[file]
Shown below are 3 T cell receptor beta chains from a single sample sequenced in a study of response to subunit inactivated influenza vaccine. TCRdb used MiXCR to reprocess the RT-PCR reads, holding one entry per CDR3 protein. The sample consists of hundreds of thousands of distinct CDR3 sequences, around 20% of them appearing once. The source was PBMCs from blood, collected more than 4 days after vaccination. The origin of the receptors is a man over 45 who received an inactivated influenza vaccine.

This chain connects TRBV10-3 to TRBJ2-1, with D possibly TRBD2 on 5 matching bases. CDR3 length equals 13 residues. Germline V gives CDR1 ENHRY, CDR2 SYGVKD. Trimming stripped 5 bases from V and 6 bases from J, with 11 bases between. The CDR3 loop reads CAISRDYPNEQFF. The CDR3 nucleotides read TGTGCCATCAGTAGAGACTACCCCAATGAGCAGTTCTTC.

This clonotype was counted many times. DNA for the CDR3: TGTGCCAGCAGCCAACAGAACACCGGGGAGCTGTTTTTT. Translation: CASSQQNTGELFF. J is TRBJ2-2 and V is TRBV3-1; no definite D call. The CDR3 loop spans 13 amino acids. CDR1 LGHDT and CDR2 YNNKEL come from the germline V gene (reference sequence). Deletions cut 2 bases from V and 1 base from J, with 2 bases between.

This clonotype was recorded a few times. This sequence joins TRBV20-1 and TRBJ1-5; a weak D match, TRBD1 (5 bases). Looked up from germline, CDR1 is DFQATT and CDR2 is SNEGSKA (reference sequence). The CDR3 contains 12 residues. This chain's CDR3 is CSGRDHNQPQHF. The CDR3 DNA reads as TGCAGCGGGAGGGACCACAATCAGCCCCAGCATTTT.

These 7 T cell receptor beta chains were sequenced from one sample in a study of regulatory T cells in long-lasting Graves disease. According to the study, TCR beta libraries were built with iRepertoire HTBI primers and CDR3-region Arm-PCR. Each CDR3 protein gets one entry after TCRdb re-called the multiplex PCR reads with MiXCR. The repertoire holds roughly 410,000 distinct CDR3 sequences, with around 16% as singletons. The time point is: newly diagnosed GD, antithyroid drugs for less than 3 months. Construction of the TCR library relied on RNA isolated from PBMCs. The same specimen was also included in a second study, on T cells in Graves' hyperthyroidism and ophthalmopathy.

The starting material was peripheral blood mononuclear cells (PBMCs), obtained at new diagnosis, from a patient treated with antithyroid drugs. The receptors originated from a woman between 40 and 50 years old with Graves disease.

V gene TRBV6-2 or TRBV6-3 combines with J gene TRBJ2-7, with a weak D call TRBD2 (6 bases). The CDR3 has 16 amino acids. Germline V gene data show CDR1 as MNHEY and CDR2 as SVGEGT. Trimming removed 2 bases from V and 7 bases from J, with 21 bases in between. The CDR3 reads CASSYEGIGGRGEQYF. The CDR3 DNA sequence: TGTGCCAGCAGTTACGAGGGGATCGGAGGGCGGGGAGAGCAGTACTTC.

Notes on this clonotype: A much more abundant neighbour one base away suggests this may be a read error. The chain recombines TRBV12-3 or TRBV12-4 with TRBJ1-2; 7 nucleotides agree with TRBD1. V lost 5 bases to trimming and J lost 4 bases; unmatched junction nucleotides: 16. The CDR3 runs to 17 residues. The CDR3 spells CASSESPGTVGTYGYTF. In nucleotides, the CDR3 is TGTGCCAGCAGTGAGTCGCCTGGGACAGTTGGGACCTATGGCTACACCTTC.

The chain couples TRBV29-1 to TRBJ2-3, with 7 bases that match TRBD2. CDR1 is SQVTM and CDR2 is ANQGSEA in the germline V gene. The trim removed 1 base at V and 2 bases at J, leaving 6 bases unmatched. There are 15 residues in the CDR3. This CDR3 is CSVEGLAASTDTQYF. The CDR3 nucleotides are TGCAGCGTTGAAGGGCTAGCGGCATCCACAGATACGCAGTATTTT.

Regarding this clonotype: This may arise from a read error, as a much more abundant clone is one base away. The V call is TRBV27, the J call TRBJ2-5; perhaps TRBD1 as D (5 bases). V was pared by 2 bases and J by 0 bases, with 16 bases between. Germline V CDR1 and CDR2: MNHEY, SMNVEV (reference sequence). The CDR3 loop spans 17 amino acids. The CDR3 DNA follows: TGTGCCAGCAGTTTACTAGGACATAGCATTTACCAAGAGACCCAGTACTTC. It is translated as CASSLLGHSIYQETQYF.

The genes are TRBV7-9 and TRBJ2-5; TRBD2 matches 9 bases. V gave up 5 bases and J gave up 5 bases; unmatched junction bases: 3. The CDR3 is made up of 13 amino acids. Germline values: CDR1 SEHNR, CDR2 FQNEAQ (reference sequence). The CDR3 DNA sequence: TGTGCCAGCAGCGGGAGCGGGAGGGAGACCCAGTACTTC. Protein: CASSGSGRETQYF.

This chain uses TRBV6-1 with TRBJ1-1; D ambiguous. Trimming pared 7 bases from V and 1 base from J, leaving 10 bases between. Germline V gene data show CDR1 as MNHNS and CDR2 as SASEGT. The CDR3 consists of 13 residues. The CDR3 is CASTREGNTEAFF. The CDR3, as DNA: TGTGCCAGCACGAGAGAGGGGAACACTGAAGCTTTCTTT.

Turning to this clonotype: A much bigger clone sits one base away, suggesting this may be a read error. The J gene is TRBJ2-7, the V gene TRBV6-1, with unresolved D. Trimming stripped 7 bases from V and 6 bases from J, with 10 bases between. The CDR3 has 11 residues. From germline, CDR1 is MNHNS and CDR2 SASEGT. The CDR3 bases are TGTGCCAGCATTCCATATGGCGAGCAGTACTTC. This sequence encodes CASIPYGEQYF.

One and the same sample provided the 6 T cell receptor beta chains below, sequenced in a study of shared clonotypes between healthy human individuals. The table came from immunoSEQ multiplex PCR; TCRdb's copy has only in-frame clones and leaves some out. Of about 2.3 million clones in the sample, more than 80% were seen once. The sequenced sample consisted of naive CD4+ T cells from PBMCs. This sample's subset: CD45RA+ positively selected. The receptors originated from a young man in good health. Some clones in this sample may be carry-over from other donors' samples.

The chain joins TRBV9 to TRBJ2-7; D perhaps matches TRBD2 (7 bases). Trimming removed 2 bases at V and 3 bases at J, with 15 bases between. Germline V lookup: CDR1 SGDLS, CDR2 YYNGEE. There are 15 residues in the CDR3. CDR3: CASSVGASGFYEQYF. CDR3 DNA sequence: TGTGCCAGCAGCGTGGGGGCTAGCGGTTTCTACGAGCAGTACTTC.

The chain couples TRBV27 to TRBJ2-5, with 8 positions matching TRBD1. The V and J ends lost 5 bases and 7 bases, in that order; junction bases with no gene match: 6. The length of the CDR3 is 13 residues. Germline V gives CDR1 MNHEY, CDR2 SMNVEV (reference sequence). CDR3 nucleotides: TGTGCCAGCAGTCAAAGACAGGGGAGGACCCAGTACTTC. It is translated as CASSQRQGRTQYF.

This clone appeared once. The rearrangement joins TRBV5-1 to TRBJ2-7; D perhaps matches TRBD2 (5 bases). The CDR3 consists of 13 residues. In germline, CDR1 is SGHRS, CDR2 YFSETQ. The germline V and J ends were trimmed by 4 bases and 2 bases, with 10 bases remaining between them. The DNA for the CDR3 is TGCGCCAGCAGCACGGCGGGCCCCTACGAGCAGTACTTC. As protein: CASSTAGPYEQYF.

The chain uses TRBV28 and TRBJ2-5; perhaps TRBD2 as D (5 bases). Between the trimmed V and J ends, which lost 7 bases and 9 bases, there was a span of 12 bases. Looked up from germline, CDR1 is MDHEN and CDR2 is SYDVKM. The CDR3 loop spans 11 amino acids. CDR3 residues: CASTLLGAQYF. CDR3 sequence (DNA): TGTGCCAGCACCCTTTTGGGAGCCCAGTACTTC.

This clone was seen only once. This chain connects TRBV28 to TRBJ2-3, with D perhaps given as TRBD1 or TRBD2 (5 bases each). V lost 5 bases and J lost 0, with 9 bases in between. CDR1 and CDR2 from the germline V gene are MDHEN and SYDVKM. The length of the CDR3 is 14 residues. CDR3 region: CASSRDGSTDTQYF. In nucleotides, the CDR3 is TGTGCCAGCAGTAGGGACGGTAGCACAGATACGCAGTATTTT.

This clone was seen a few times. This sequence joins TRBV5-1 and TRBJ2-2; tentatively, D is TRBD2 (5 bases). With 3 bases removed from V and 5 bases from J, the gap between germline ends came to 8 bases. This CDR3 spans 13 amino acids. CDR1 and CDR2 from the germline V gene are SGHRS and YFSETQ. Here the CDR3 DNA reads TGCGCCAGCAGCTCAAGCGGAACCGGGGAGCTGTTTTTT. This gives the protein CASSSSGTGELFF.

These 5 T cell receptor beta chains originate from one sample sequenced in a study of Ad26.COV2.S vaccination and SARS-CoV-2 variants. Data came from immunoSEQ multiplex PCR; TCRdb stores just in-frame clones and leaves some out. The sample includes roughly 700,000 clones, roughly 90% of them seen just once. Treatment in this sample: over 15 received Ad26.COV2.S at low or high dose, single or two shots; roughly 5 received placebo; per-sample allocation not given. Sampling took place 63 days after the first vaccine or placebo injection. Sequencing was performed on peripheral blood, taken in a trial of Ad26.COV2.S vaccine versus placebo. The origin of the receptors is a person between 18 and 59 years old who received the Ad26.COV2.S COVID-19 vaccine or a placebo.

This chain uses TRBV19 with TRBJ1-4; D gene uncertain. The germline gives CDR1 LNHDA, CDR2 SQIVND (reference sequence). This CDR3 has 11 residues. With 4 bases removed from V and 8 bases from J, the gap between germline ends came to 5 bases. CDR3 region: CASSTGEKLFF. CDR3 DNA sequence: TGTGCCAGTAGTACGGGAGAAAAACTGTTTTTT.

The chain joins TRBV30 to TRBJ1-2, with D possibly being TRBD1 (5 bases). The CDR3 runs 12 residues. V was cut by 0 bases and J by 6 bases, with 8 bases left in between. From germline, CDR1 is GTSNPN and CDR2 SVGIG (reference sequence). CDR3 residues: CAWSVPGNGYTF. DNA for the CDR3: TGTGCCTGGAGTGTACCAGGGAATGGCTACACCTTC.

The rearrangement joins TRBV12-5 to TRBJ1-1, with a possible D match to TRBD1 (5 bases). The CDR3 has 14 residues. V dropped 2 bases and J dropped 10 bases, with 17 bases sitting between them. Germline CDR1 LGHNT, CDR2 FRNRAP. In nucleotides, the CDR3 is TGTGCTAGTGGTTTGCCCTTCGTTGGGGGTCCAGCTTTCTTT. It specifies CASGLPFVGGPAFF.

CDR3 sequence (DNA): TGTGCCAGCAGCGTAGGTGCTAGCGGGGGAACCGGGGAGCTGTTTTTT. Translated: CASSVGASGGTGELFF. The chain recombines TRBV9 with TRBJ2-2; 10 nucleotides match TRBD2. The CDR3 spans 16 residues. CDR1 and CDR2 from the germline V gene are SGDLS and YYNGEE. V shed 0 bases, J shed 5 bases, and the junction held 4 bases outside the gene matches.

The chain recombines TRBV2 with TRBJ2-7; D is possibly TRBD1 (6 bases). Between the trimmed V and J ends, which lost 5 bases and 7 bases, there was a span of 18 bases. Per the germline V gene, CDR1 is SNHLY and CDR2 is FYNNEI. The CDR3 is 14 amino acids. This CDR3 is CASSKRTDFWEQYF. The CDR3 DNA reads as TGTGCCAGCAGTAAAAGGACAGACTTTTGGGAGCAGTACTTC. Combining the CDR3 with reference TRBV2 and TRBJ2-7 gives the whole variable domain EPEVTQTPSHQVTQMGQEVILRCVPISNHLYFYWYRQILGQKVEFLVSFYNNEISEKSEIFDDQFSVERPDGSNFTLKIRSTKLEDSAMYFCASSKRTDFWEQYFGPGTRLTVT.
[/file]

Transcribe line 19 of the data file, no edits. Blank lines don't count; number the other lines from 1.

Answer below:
This clone was seen only once. This chain connects TRBV28 to TRBJ2-3, with D perhaps given as TRBD1 or TRBD2 (5 bases each). V lost 5 bases and J lost 0, with 9 bases in between. CDR1 and CDR2 from the germline V gene are MDHEN and SYDVKM. The length of the CDR3 is 14 residues. CDR3 region: CASSRDGSTDTQYF. In nucleotides, the CDR3 is TGTGCCAGCAGTAGGGACGGTAGCACAGATACGCAGTATTTT.